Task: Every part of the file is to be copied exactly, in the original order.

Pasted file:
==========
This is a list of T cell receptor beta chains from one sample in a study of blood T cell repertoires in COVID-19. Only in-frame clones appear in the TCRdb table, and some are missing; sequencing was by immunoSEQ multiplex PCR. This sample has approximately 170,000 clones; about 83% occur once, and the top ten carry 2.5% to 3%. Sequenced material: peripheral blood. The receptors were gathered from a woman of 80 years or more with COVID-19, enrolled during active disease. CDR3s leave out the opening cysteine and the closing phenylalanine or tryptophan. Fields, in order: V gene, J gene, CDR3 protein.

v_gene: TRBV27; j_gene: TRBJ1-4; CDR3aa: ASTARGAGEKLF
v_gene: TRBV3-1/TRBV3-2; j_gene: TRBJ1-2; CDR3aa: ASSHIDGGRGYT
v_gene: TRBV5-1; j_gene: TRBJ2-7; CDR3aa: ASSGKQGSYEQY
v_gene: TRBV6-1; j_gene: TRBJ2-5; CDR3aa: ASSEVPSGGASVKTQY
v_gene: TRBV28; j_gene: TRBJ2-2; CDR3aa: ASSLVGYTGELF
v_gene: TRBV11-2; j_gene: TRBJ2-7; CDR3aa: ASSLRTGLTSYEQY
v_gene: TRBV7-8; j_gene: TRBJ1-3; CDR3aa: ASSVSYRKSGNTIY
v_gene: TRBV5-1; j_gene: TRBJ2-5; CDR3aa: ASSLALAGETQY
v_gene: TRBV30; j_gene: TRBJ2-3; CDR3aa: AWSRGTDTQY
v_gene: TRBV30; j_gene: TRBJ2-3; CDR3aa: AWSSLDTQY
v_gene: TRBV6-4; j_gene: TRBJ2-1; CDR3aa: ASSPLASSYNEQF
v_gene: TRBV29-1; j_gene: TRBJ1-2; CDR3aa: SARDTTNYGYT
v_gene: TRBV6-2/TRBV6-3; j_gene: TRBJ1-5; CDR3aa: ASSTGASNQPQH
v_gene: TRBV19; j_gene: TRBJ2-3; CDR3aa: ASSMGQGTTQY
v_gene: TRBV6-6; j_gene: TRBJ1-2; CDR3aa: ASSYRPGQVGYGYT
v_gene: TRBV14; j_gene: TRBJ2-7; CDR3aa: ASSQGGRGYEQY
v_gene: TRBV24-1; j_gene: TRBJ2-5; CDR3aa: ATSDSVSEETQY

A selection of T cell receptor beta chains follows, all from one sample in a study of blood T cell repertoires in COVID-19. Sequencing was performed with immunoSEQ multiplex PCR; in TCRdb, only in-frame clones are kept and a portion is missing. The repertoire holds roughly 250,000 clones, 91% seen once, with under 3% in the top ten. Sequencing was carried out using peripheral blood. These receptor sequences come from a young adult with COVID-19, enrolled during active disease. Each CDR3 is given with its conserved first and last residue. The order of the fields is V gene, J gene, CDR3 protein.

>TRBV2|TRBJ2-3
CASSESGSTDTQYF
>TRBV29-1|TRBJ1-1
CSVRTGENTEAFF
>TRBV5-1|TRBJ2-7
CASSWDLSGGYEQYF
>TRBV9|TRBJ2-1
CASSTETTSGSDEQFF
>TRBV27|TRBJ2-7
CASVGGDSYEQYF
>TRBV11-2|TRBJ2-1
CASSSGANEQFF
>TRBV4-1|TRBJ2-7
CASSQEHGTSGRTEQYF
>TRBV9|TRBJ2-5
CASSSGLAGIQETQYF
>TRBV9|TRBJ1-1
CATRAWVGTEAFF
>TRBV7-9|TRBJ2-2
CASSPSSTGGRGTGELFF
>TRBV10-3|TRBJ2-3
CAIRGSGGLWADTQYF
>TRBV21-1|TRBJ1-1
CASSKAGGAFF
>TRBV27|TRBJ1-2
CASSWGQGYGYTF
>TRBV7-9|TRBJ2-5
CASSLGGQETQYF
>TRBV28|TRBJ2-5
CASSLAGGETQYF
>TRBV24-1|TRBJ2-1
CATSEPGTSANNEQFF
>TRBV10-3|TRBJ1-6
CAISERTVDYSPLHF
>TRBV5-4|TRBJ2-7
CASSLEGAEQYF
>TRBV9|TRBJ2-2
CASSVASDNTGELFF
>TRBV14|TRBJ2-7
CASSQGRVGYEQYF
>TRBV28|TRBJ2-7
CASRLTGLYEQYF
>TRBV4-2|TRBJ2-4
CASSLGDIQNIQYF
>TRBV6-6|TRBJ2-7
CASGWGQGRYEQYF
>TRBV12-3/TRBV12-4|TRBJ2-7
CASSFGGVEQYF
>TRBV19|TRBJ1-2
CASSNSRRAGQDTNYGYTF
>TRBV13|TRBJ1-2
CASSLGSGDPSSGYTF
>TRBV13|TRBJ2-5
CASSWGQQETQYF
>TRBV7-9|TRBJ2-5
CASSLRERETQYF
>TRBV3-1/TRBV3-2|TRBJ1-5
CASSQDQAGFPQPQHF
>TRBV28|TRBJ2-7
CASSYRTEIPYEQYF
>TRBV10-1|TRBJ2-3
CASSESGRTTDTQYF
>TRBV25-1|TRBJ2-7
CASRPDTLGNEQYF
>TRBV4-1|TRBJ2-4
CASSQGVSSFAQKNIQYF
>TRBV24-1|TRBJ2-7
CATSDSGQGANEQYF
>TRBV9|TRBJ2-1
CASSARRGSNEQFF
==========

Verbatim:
This is a list of T cell receptor beta chains from one sample in a study of blood T cell repertoires in COVID-19. Only in-frame clones appear in the TCRdb table, and some are missing; sequencing was by immunoSEQ multiplex PCR. This sample has approximately 170,000 clones; about 83% occur once, and the top ten carry 2.5% to 3%. Sequenced material: peripheral blood. The receptors were gathered from a woman of 80 years or more with COVID-19, enrolled during active disease. CDR3s leave out the opening cysteine and the closing phenylalanine or tryptophan. Fields, in order: V gene, J gene, CDR3 protein.

v_gene: TRBV27; j_gene: TRBJ1-4; CDR3aa: ASTARGAGEKLF
v_gene: TRBV3-1/TRBV3-2; j_gene: TRBJ1-2; CDR3aa: ASSHIDGGRGYT
v_gene: TRBV5-1; j_gene: TRBJ2-7; CDR3aa: ASSGKQGSYEQY
v_gene: TRBV6-1; j_gene: TRBJ2-5; CDR3aa: ASSEVPSGGASVKTQY
v_gene: TRBV28; j_gene: TRBJ2-2; CDR3aa: ASSLVGYTGELF
v_gene: TRBV11-2; j_gene: TRBJ2-7; CDR3aa: ASSLRTGLTSYEQY
v_gene: TRBV7-8; j_gene: TRBJ1-3; CDR3aa: ASSVSYRKSGNTIY
v_gene: TRBV5-1; j_gene: TRBJ2-5; CDR3aa: ASSLALAGETQY
v_gene: TRBV30; j_gene: TRBJ2-3; CDR3aa: AWSRGTDTQY
v_gene: TRBV30; j_gene: TRBJ2-3; CDR3aa: AWSSLDTQY
v_gene: TRBV6-4; j_gene: TRBJ2-1; CDR3aa: ASSPLASSYNEQF
v_gene: TRBV29-1; j_gene: TRBJ1-2; CDR3aa: SARDTTNYGYT
v_gene: TRBV6-2/TRBV6-3; j_gene: TRBJ1-5; CDR3aa: ASSTGASNQPQH
v_gene: TRBV19; j_gene: TRBJ2-3; CDR3aa: ASSMGQGTTQY
v_gene: TRBV6-6; j_gene: TRBJ1-2; CDR3aa: ASSYRPGQVGYGYT
v_gene: TRBV14; j_gene: TRBJ2-7; CDR3aa: ASSQGGRGYEQY
v_gene: TRBV24-1; j_gene: TRBJ2-5; CDR3aa: ATSDSVSEETQY

A selection of T cell receptor beta chains follows, all from one sample in a study of blood T cell repertoires in COVID-19. Sequencing was performed with immunoSEQ multiplex PCR; in TCRdb, only in-frame clones are kept and a portion is missing. The repertoire holds roughly 250,000 clones, 91% seen once, with under 3% in the top ten. Sequencing was carried out using peripheral blood. These receptor sequences come from a young adult with COVID-19, enrolled during active disease. Each CDR3 is given with its conserved first and last residue. The order of the fields is V gene, J gene, CDR3 protein.

>TRBV2|TRBJ2-3
CASSESGSTDTQYF
>TRBV29-1|TRBJ1-1
CSVRTGENTEAFF
>TRBV5-1|TRBJ2-7
CASSWDLSGGYEQYF
>TRBV9|TRBJ2-1
CASSTETTSGSDEQFF
>TRBV27|TRBJ2-7
CASVGGDSYEQYF
>TRBV11-2|TRBJ2-1
CASSSGANEQFF
>TRBV4-1|TRBJ2-7
CASSQEHGTSGRTEQYF
>TRBV9|TRBJ2-5
CASSSGLAGIQETQYF
>TRBV9|TRBJ1-1
CATRAWVGTEAFF
>TRBV7-9|TRBJ2-2
CASSPSSTGGRGTGELFF
>TRBV10-3|TRBJ2-3
CAIRGSGGLWADTQYF
>TRBV21-1|TRBJ1-1
CASSKAGGAFF
>TRBV27|TRBJ1-2
CASSWGQGYGYTF
>TRBV7-9|TRBJ2-5
CASSLGGQETQYF
>TRBV28|TRBJ2-5
CASSLAGGETQYF
>TRBV24-1|TRBJ2-1
CATSEPGTSANNEQFF
>TRBV10-3|TRBJ1-6
CAISERTVDYSPLHF
>TRBV5-4|TRBJ2-7
CASSLEGAEQYF
>TRBV9|TRBJ2-2
CASSVASDNTGELFF
>TRBV14|TRBJ2-7
CASSQGRVGYEQYF
>TRBV28|TRBJ2-7
CASRLTGLYEQYF
>TRBV4-2|TRBJ2-4
CASSLGDIQNIQYF
>TRBV6-6|TRBJ2-7
CASGWGQGRYEQYF
>TRBV12-3/TRBV12-4|TRBJ2-7
CASSFGGVEQYF
>TRBV19|TRBJ1-2
CASSNSRRAGQDTNYGYTF
>TRBV13|TRBJ1-2
CASSLGSGDPSSGYTF
>TRBV13|TRBJ2-5
CASSWGQQETQYF
>TRBV7-9|TRBJ2-5
CASSLRERETQYF
>TRBV3-1/TRBV3-2|TRBJ1-5
CASSQDQAGFPQPQHF
>TRBV28|TRBJ2-7
CASSYRTEIPYEQYF
>TRBV10-1|TRBJ2-3
CASSESGRTTDTQYF
>TRBV25-1|TRBJ2-7
CASRPDTLGNEQYF
>TRBV4-1|TRBJ2-4
CASSQGVSSFAQKNIQYF
>TRBV24-1|TRBJ2-7
CATSDSGQGANEQYF
>TRBV9|TRBJ2-1
CASSARRGSNEQFF